I recently came across a post by BusinessInsider that claimed that Python was one of the top eight languages to have on your resume in 2016. Python comes in at 6th place. However, the article cites an article on CodingDojo as its source of information, which was talking about “The 8 Most In-Demand Programming Languages of 2015”. If you look at both articles, you’ll see that BusinessInsider basically just rewrote CodingDojo’s article and then redirected its readers to various Udemy courses, which is an affiliate of theirs.

I also want to point out that BusinessInsider calls Python “a scripting language like JavaScript”, which is not at all how CodingDojo described it. Python is way more than a scripting language. I’ve been using Python for almost 10 years and most of my work with Python during that time was not scripting.

Regardless, I thought you, dear reader, might find the whole thing interesting. Personally I think you should take Python for spin if you haven’t already, but I’m pretty biased.

This week we welcome Jeff Triplett @webology as our PyDev of the Week. He is the co-founder of the Django Events Foundation North America (DEFNA) and the current chair of DjangoCon US 2016. Let’s spend a few minutes getting to know him better!

Can you tell us a little about yourself (hobbies, education, etc):

I moved to Lawrence, KS in 2007 to work at the Lawrence Journal-World where Django was invented. I now work at Revolution Systems (Revsys) in Lawrence, KS as a developer and a consultant.

I am a co-founder of the Django Events Foundation North America (DEFNA), Conference Chair for DjangoCon US 2015 and 2016, and I co-organized Django Birthday to celebrate the 10 year birthday of Django in its birthplace in Lawrence.

I am a member of a local trail running group, I love basketball, and I love dreaming about traveling in an airstream across America.

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This week we welcome Fabio Zadrozny (@fabiofz) as our PyDev of the Week. He is the current force behind the PyDev project, a Python IDE for Eclipse. Fabio works on many other projects, as you will see if you check out his github profile. Let’s spend some time getting to know him better.

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This week we welcome Mahesh Venkitachalam (@electronutIN) as our PyDev of the Week. He is the author of Python Playground: Geeky Projects for the Curious Programmer from No Starch Press. Mahesh has a very interesting blog that contains a lot of articles about hardware hacking. I recommend checking it out.

Now let’s spend some time getting to know him better.

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This week we welcome Florian Bruhin as our PyDev of the Week. Let’s spend some time getting to know our fellow Pythonista!

Can you tell us a little about yourself (hobbies, education, etc):

My name is Florian Bruhin, I’m currently 22.9 years old, and living in Switzerland.

I’m working as an electronical engineer (though, ironically, spending most time writing Python running on PCs), and plan to start studying computer science next year.

My primary hobby is a python project which got a bit bigger than I thought it would 😉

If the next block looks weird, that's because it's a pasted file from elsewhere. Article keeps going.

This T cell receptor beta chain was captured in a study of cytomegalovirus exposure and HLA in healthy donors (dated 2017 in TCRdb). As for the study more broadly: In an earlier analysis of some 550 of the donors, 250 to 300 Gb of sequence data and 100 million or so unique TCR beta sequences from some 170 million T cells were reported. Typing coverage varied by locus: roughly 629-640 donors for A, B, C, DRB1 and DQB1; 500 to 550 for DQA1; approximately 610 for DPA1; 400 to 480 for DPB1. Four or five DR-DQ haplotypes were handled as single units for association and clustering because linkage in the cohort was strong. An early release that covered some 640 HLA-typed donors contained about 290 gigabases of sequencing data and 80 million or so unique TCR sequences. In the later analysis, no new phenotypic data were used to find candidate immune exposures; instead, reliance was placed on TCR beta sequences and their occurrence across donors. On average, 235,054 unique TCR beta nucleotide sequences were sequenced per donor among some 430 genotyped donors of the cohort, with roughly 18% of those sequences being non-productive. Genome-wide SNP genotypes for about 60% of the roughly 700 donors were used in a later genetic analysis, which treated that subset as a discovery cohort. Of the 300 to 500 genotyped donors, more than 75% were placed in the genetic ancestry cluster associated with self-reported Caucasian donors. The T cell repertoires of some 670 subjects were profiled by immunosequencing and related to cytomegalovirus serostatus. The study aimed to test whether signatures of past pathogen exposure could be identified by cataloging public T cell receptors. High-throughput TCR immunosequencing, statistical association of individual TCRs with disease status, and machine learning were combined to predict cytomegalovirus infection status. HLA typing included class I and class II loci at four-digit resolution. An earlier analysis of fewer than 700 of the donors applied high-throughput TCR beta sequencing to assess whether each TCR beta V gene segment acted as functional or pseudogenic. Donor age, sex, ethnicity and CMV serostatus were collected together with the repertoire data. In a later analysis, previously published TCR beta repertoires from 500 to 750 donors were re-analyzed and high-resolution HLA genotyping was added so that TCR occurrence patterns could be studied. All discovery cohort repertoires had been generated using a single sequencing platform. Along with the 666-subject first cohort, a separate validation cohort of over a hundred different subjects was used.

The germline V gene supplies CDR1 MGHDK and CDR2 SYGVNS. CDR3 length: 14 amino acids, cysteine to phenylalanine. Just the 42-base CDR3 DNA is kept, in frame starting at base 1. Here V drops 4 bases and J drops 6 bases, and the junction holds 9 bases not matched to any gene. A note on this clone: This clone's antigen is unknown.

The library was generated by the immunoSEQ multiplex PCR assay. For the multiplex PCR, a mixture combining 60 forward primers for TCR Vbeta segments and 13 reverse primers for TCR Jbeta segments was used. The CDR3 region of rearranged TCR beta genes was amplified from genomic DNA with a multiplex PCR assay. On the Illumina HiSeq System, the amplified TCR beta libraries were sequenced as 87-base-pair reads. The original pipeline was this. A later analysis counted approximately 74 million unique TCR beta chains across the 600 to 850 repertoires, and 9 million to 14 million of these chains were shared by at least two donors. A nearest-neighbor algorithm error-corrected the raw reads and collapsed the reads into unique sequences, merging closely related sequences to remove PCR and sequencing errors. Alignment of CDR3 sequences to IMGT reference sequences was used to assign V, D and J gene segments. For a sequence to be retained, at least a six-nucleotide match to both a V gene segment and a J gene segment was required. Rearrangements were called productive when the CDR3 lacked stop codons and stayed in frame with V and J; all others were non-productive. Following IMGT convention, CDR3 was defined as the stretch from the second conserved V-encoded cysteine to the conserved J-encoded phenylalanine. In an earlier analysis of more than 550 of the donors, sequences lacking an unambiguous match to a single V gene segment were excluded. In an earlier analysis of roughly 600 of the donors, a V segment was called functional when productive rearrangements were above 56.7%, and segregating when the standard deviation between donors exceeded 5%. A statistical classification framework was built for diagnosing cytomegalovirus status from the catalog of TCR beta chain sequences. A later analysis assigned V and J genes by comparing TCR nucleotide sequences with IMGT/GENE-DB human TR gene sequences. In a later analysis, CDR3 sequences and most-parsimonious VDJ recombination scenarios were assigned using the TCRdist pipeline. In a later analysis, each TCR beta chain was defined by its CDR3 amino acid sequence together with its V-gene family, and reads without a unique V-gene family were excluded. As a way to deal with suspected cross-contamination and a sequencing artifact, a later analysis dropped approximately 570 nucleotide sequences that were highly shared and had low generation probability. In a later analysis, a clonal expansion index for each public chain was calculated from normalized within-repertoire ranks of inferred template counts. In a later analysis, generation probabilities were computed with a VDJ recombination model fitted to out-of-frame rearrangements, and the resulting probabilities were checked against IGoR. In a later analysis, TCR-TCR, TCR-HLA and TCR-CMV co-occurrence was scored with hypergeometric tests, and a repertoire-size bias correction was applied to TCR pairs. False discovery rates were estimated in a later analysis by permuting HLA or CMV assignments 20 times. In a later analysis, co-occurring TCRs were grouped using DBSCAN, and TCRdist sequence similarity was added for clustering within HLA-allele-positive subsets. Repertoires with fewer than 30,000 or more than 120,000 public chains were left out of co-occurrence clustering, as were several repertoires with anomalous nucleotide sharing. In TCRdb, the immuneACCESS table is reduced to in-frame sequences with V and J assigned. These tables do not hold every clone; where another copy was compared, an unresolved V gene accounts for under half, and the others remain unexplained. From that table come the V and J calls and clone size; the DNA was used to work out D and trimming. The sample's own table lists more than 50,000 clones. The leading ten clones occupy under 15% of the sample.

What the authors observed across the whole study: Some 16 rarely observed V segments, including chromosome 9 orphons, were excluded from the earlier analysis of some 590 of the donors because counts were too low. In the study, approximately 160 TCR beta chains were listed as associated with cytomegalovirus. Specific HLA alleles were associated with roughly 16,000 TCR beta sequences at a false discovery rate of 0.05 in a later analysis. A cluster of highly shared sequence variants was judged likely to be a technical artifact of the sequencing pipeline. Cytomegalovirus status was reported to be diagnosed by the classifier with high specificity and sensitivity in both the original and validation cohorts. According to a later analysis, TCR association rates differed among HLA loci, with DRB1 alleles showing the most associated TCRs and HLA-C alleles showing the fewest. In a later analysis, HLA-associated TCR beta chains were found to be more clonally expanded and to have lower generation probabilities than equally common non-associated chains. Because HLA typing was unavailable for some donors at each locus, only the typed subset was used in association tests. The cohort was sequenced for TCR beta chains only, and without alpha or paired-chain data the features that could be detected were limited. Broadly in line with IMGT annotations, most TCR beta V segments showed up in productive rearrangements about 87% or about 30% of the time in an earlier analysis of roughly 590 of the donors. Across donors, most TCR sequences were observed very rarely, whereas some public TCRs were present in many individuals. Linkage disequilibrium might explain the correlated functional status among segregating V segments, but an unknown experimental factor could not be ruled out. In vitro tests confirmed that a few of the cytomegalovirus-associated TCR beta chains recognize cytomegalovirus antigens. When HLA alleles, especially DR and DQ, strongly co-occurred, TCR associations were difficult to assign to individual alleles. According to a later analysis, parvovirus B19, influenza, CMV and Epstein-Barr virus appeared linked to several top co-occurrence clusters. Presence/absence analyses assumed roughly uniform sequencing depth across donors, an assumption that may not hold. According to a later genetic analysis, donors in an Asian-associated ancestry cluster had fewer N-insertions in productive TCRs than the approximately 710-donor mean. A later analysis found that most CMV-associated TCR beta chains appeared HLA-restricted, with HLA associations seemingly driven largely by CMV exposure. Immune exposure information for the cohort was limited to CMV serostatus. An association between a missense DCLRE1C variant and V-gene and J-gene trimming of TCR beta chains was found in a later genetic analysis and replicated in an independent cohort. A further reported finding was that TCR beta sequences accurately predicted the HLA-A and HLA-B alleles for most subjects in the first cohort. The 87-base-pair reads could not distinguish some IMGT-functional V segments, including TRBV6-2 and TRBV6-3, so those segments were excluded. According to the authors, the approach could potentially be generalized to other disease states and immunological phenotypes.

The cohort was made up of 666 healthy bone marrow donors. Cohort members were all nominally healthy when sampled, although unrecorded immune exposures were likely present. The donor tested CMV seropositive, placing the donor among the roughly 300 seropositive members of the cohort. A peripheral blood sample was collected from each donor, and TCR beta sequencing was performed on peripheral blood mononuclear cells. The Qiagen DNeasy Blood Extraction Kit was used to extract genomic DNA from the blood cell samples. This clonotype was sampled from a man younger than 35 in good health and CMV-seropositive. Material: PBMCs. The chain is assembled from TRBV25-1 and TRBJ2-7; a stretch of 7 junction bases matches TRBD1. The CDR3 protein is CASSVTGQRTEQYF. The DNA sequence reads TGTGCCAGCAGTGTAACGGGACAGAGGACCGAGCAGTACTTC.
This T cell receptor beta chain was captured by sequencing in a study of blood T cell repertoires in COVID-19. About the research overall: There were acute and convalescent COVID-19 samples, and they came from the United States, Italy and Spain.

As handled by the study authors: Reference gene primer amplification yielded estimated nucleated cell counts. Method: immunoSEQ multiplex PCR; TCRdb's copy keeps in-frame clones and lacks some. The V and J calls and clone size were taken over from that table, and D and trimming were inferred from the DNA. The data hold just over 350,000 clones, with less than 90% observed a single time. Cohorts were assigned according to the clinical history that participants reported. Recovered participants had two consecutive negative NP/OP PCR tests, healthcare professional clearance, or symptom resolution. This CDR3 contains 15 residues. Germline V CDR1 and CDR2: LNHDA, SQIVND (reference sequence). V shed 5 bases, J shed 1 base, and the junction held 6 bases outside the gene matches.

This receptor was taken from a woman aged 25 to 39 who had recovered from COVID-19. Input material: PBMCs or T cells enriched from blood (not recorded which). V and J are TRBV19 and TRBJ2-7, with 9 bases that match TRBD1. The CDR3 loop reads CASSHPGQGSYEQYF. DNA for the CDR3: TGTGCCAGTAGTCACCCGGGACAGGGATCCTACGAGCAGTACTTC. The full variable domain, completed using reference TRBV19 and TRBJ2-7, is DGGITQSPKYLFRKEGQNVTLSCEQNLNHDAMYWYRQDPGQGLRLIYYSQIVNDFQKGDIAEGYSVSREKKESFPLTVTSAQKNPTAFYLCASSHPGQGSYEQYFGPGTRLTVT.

Other than that I enjoy swimming and spending quite some time in trains. I’m not sure if this is a hobby or a necessity though 😉

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No Starch Press recently sent me a book called Python Playground: Geeky Projects for the Curious Programmer by Mahesh Venkitachalam to review. I don’t normally get books from that publisher so I wasn’t sure what to expect, but the book is quite good. But I won’t provide any spoilers here as we have a quick review to do!


Quick Review

  • Why I picked it up: I got it for free, but the description of the book made me want to get it too.
  • Why I finished it: It’s very well written and the projects are definitely geeky and fun.
  • I’d give it to: A programmer who is also a math nerd or who just wants ideas for a new, fun project.

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I’m putting my book, Python 101, on sale for the rest of the month of December. You can now get it for 50% off of the eBook by using the following offer code: xmas2015

This code also works for pre-ordering the Python 101 Screencast, which is a series of videos based on the Python 101 book. There are currently 29 of the 44 videos that are finished, but there will be more by the end of the week. Enjoy!

This week we would like to welcome Marc-Andre Lemburg (@malemburg) as our PyDev of the Week. Mr. Lemburg is a Python core developer and entrepreneur. He owns his own business eGenix and writes about Python on his blog. He is one of the founding members of the Python Software Foundation and is currently a board member of the group. He is also a board member of the EuroPython Society. Let’s take some time to get to know him better!

ma_lemburg

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This week we welcome Nick Coghlan (@ncoghlan_dev) as our PyDev of the Week. Nick is a core developer of the Python language. He also write a pretty intense Python blog. Let’s take some time to hear what he has to say.

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Last month I wrote about context managers and a company called Webucator asked me for my permission to turn the article into a screencast. It ended up looking pretty good. Check it out below:

Webucator has other Python related training too. I don’t know much about them, but if this video is any indication, I think they would be worth checking out.

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